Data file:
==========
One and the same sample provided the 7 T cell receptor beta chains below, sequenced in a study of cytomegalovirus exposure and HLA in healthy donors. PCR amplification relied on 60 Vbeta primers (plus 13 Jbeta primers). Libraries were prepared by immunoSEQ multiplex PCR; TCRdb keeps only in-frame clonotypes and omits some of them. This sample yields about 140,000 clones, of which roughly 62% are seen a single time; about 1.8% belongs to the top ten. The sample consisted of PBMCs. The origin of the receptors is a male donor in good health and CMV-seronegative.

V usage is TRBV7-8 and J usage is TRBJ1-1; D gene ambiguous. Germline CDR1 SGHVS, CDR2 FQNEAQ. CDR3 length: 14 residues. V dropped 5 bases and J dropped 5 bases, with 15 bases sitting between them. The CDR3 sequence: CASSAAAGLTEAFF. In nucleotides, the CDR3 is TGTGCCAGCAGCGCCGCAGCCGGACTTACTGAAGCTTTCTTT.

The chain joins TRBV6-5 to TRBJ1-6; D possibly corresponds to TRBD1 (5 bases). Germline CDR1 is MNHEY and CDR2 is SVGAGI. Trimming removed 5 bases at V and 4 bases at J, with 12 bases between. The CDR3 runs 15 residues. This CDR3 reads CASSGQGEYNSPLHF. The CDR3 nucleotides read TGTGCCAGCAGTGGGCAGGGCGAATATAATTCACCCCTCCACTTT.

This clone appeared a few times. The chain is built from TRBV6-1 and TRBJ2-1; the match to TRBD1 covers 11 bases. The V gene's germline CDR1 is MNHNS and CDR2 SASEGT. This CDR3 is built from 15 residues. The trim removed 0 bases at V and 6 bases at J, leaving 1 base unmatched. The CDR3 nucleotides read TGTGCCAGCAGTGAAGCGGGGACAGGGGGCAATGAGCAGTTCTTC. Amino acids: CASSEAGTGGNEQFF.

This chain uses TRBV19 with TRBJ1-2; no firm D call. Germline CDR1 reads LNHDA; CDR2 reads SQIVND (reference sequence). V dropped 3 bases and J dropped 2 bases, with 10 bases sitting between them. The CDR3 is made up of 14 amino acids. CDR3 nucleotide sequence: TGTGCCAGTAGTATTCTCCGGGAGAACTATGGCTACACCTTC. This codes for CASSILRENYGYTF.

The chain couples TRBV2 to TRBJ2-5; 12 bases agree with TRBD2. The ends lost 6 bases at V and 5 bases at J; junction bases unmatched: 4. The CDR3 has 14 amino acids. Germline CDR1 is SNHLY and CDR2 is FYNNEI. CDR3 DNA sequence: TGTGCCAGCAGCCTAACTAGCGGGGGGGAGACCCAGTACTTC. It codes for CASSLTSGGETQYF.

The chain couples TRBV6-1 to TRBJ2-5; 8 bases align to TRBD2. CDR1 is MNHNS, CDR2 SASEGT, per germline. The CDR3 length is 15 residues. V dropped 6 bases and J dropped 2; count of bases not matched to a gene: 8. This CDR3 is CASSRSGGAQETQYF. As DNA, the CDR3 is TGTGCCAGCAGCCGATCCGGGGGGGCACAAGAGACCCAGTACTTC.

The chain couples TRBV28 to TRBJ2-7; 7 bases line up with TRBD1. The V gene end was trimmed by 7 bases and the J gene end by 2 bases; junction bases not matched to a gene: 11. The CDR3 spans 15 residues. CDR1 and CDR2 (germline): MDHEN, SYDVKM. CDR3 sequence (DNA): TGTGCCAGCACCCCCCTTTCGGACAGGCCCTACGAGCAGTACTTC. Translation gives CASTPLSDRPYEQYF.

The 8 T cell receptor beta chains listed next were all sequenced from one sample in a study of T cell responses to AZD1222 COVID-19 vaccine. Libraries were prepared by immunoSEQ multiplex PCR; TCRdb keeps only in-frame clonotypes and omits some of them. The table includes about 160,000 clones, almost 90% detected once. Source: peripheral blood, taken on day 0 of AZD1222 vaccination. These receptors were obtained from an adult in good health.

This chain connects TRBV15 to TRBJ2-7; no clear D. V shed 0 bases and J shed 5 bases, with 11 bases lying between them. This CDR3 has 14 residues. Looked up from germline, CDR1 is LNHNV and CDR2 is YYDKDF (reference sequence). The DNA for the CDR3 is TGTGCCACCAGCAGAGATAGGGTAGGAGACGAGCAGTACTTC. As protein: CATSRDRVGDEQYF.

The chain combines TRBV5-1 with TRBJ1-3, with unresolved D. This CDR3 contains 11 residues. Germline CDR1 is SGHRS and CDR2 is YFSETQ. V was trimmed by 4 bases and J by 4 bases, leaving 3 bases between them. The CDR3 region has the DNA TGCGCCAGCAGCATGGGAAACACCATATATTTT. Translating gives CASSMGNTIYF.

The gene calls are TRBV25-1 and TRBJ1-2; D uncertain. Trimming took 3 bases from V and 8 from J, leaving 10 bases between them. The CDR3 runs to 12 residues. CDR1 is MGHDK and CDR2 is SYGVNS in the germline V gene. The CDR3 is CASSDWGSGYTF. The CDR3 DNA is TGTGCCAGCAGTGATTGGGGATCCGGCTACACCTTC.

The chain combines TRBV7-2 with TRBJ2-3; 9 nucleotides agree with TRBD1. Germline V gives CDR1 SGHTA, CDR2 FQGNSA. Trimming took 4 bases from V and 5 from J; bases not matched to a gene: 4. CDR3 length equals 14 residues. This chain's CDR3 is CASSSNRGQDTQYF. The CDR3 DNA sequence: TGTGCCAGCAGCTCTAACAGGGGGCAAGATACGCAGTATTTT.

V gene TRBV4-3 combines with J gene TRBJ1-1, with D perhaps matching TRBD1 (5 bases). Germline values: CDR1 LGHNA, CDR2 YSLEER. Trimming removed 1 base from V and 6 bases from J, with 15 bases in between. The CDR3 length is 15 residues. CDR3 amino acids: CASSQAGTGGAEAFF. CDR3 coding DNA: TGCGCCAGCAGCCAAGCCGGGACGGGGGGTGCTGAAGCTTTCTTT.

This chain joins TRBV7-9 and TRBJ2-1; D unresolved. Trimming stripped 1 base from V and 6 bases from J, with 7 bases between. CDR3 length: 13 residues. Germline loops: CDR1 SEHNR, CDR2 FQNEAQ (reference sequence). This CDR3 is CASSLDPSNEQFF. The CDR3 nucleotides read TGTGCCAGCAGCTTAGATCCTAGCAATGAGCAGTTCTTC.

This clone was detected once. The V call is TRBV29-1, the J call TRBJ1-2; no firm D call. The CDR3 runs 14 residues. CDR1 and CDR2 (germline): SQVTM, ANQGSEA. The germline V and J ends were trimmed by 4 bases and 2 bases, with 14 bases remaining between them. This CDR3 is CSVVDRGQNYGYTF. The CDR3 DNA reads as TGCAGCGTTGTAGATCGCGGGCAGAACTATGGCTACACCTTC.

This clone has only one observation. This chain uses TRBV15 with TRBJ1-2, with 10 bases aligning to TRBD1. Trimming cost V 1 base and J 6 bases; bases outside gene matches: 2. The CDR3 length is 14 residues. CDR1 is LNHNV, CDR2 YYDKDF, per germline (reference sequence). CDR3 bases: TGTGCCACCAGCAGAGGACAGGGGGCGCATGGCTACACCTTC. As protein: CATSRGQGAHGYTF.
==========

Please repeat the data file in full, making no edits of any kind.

One and the same sample provided the 7 T cell receptor beta chains below, sequenced in a study of cytomegalovirus exposure and HLA in healthy donors. PCR amplification relied on 60 Vbeta primers (plus 13 Jbeta primers). Libraries were prepared by immunoSEQ multiplex PCR; TCRdb keeps only in-frame clonotypes and omits some of them. This sample yields about 140,000 clones, of which roughly 62% are seen a single time; about 1.8% belongs to the top ten. The sample consisted of PBMCs. The origin of the receptors is a male donor in good health and CMV-seronegative.

V usage is TRBV7-8 and J usage is TRBJ1-1; D gene ambiguous. Germline CDR1 SGHVS, CDR2 FQNEAQ. CDR3 length: 14 residues. V dropped 5 bases and J dropped 5 bases, with 15 bases sitting between them. The CDR3 sequence: CASSAAAGLTEAFF. In nucleotides, the CDR3 is TGTGCCAGCAGCGCCGCAGCCGGACTTACTGAAGCTTTCTTT.

The chain joins TRBV6-5 to TRBJ1-6; D possibly corresponds to TRBD1 (5 bases). Germline CDR1 is MNHEY and CDR2 is SVGAGI. Trimming removed 5 bases at V and 4 bases at J, with 12 bases between. The CDR3 runs 15 residues. This CDR3 reads CASSGQGEYNSPLHF. The CDR3 nucleotides read TGTGCCAGCAGTGGGCAGGGCGAATATAATTCACCCCTCCACTTT.

This clone appeared a few times. The chain is built from TRBV6-1 and TRBJ2-1; the match to TRBD1 covers 11 bases. The V gene's germline CDR1 is MNHNS and CDR2 SASEGT. This CDR3 is built from 15 residues. The trim removed 0 bases at V and 6 bases at J, leaving 1 base unmatched. The CDR3 nucleotides read TGTGCCAGCAGTGAAGCGGGGACAGGGGGCAATGAGCAGTTCTTC. Amino acids: CASSEAGTGGNEQFF.

This chain uses TRBV19 with TRBJ1-2; no firm D call. Germline CDR1 reads LNHDA; CDR2 reads SQIVND (reference sequence). V dropped 3 bases and J dropped 2 bases, with 10 bases sitting between them. The CDR3 is made up of 14 amino acids. CDR3 nucleotide sequence: TGTGCCAGTAGTATTCTCCGGGAGAACTATGGCTACACCTTC. This codes for CASSILRENYGYTF.

The chain couples TRBV2 to TRBJ2-5; 12 bases agree with TRBD2. The ends lost 6 bases at V and 5 bases at J; junction bases unmatched: 4. The CDR3 has 14 amino acids. Germline CDR1 is SNHLY and CDR2 is FYNNEI. CDR3 DNA sequence: TGTGCCAGCAGCCTAACTAGCGGGGGGGAGACCCAGTACTTC. It codes for CASSLTSGGETQYF.

The chain couples TRBV6-1 to TRBJ2-5; 8 bases align to TRBD2. CDR1 is MNHNS, CDR2 SASEGT, per germline. The CDR3 length is 15 residues. V dropped 6 bases and J dropped 2; count of bases not matched to a gene: 8. This CDR3 is CASSRSGGAQETQYF. As DNA, the CDR3 is TGTGCCAGCAGCCGATCCGGGGGGGCACAAGAGACCCAGTACTTC.

The chain couples TRBV28 to TRBJ2-7; 7 bases line up with TRBD1. The V gene end was trimmed by 7 bases and the J gene end by 2 bases; junction bases not matched to a gene: 11. The CDR3 spans 15 residues. CDR1 and CDR2 (germline): MDHEN, SYDVKM. CDR3 sequence (DNA): TGTGCCAGCACCCCCCTTTCGGACAGGCCCTACGAGCAGTACTTC. Translation gives CASTPLSDRPYEQYF.

The 8 T cell receptor beta chains listed next were all sequenced from one sample in a study of T cell responses to AZD1222 COVID-19 vaccine. Libraries were prepared by immunoSEQ multiplex PCR; TCRdb keeps only in-frame clonotypes and omits some of them. The table includes about 160,000 clones, almost 90% detected once. Source: peripheral blood, taken on day 0 of AZD1222 vaccination. These receptors were obtained from an adult in good health.

This chain connects TRBV15 to TRBJ2-7; no clear D. V shed 0 bases and J shed 5 bases, with 11 bases lying between them. This CDR3 has 14 residues. Looked up from germline, CDR1 is LNHNV and CDR2 is YYDKDF (reference sequence). The DNA for the CDR3 is TGTGCCACCAGCAGAGATAGGGTAGGAGACGAGCAGTACTTC. As protein: CATSRDRVGDEQYF.

The chain combines TRBV5-1 with TRBJ1-3, with unresolved D. This CDR3 contains 11 residues. Germline CDR1 is SGHRS and CDR2 is YFSETQ. V was trimmed by 4 bases and J by 4 bases, leaving 3 bases between them. The CDR3 region has the DNA TGCGCCAGCAGCATGGGAAACACCATATATTTT. Translating gives CASSMGNTIYF.

The gene calls are TRBV25-1 and TRBJ1-2; D uncertain. Trimming took 3 bases from V and 8 from J, leaving 10 bases between them. The CDR3 runs to 12 residues. CDR1 is MGHDK and CDR2 is SYGVNS in the germline V gene. The CDR3 is CASSDWGSGYTF. The CDR3 DNA is TGTGCCAGCAGTGATTGGGGATCCGGCTACACCTTC.

The chain combines TRBV7-2 with TRBJ2-3; 9 nucleotides agree with TRBD1. Germline V gives CDR1 SGHTA, CDR2 FQGNSA. Trimming took 4 bases from V and 5 from J; bases not matched to a gene: 4. CDR3 length equals 14 residues. This chain's CDR3 is CASSSNRGQDTQYF. The CDR3 DNA sequence: TGTGCCAGCAGCTCTAACAGGGGGCAAGATACGCAGTATTTT.

V gene TRBV4-3 combines with J gene TRBJ1-1, with D perhaps matching TRBD1 (5 bases). Germline values: CDR1 LGHNA, CDR2 YSLEER. Trimming removed 1 base from V and 6 bases from J, with 15 bases in between. The CDR3 length is 15 residues. CDR3 amino acids: CASSQAGTGGAEAFF. CDR3 coding DNA: TGCGCCAGCAGCCAAGCCGGGACGGGGGGTGCTGAAGCTTTCTTT.

This chain joins TRBV7-9 and TRBJ2-1; D unresolved. Trimming stripped 1 base from V and 6 bases from J, with 7 bases between. CDR3 length: 13 residues. Germline loops: CDR1 SEHNR, CDR2 FQNEAQ (reference sequence). This CDR3 is CASSLDPSNEQFF. The CDR3 nucleotides read TGTGCCAGCAGCTTAGATCCTAGCAATGAGCAGTTCTTC.

This clone was detected once. The V call is TRBV29-1, the J call TRBJ1-2; no firm D call. The CDR3 runs 14 residues. CDR1 and CDR2 (germline): SQVTM, ANQGSEA. The germline V and J ends were trimmed by 4 bases and 2 bases, with 14 bases remaining between them. This CDR3 is CSVVDRGQNYGYTF. The CDR3 DNA reads as TGCAGCGTTGTAGATCGCGGGCAGAACTATGGCTACACCTTC.

This clone has only one observation. This chain uses TRBV15 with TRBJ1-2, with 10 bases aligning to TRBD1. Trimming cost V 1 base and J 6 bases; bases outside gene matches: 2. The CDR3 length is 14 residues. CDR1 is LNHNV, CDR2 YYDKDF, per germline (reference sequence). CDR3 bases: TGTGCCACCAGCAGAGGACAGGGGGCGCATGGCTACACCTTC. As protein: CATSRGQGAHGYTF.